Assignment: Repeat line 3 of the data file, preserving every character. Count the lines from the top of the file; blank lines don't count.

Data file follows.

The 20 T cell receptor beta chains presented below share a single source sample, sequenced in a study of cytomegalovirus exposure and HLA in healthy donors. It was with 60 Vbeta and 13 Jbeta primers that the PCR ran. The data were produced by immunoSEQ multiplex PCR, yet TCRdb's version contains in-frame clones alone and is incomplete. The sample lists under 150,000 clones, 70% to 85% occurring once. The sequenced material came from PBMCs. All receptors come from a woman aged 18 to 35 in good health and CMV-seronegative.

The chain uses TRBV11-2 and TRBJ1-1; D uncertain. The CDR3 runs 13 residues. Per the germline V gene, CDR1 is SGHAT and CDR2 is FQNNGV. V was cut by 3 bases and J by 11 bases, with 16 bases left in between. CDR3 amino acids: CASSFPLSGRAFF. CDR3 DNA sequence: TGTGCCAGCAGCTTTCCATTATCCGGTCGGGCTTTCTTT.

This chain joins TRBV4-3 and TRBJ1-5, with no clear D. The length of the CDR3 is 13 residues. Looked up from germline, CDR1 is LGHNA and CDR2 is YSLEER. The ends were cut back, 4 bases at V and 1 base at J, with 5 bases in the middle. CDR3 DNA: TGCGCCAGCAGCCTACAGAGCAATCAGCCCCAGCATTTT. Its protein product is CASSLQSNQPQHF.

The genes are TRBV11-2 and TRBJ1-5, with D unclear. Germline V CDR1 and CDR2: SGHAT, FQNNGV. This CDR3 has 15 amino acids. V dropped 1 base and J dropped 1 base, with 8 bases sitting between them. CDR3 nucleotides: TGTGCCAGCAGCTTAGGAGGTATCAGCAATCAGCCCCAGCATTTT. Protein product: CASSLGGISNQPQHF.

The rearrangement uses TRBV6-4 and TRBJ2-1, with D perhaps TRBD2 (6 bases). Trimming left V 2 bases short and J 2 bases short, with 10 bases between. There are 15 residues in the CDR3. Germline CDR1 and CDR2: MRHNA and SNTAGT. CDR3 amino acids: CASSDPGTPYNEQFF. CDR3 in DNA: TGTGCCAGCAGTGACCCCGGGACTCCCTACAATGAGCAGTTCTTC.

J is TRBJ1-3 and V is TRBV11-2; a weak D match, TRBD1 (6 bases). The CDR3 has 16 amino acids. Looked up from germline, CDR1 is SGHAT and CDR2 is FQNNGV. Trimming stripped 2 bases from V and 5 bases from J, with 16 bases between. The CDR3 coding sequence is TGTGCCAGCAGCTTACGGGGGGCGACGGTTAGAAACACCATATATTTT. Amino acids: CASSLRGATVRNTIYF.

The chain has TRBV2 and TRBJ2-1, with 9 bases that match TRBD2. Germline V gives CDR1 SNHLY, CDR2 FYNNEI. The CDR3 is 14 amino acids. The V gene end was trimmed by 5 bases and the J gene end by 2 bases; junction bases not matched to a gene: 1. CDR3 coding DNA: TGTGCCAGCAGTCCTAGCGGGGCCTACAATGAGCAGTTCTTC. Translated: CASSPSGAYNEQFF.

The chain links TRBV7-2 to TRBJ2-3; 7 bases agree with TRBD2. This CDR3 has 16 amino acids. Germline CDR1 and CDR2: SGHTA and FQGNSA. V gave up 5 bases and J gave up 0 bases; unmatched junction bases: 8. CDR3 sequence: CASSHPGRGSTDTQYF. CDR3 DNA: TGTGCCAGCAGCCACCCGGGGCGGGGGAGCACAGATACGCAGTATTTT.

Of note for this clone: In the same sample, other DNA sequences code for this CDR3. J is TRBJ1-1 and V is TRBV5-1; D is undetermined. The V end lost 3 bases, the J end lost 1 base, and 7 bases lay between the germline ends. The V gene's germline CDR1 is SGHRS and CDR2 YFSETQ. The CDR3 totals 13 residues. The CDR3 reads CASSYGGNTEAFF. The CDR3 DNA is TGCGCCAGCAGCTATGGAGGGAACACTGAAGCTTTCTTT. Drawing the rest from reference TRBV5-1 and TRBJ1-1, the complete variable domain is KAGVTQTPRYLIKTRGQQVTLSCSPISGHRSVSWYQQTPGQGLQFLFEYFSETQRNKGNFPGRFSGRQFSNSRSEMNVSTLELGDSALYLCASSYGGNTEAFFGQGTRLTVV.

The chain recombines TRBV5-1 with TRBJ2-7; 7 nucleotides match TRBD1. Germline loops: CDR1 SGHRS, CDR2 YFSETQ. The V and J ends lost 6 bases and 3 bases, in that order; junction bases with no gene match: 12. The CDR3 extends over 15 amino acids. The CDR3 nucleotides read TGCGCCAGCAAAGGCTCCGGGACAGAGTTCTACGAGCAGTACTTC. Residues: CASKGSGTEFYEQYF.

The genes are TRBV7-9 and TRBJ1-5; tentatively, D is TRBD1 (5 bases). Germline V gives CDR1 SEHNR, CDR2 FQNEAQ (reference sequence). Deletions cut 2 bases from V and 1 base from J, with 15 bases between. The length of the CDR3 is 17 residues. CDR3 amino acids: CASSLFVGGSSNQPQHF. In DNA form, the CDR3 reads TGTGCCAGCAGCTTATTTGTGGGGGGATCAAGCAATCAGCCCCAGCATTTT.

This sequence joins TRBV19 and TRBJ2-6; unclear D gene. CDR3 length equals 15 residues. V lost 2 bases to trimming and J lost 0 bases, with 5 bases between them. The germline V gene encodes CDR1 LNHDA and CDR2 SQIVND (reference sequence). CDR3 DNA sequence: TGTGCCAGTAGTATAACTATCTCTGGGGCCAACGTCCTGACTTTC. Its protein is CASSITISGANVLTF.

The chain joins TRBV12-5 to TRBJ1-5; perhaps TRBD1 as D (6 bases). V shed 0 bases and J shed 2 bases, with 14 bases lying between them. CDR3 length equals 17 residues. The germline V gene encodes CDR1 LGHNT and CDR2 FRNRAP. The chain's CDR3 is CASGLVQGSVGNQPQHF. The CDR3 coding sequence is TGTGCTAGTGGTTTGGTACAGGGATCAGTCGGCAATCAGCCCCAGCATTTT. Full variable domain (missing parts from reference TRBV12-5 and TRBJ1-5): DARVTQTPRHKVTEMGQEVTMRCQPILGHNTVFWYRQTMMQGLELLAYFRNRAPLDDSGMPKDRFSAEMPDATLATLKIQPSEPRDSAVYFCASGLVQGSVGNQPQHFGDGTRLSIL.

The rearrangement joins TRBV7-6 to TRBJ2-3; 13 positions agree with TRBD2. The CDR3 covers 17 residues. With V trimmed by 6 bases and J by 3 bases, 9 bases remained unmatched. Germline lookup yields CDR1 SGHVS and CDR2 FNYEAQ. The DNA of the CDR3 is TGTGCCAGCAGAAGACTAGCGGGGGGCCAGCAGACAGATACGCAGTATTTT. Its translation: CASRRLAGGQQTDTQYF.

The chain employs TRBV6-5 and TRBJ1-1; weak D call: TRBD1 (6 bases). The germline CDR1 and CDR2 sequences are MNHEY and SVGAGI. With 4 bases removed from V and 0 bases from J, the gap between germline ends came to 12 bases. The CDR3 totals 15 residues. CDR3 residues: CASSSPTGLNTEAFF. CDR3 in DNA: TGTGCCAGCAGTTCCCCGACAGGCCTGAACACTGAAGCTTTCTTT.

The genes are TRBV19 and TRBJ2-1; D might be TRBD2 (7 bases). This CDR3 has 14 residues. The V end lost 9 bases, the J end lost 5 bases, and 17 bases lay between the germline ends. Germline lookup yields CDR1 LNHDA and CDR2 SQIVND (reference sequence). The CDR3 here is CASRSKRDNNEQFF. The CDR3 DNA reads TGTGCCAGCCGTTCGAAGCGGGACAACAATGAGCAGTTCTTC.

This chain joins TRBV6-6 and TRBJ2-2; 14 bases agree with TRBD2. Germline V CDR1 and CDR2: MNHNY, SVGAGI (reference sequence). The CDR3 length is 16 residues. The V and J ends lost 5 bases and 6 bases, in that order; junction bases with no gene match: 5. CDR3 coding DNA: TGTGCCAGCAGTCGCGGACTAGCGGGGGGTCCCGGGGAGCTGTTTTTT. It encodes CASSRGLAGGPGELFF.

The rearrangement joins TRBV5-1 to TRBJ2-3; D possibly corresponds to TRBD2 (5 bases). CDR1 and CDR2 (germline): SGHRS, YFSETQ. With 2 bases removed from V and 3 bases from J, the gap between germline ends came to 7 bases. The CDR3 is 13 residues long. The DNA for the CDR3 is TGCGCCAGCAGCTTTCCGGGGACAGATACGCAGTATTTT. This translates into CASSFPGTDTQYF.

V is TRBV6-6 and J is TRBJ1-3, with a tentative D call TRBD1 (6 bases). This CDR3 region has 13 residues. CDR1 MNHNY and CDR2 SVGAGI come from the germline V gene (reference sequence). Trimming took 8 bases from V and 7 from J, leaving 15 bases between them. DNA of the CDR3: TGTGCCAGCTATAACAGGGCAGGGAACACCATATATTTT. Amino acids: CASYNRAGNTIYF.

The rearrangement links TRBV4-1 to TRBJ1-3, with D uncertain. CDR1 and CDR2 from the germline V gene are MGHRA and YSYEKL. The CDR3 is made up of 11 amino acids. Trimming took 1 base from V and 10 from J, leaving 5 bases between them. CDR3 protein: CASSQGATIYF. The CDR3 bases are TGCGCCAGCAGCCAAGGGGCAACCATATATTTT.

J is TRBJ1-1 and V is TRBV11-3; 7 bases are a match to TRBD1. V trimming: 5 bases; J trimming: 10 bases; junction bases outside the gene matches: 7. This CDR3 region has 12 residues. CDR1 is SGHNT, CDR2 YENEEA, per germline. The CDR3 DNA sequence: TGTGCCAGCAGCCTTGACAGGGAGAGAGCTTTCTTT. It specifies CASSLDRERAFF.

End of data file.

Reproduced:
This chain joins TRBV4-3 and TRBJ1-5, with no clear D. The length of the CDR3 is 13 residues. Looked up from germline, CDR1 is LGHNA and CDR2 is YSLEER. The ends were cut back, 4 bases at V and 1 base at J, with 5 bases in the middle. CDR3 DNA: TGCGCCAGCAGCCTACAGAGCAATCAGCCCCAGCATTTT. Its protein product is CASSLQSNQPQHF.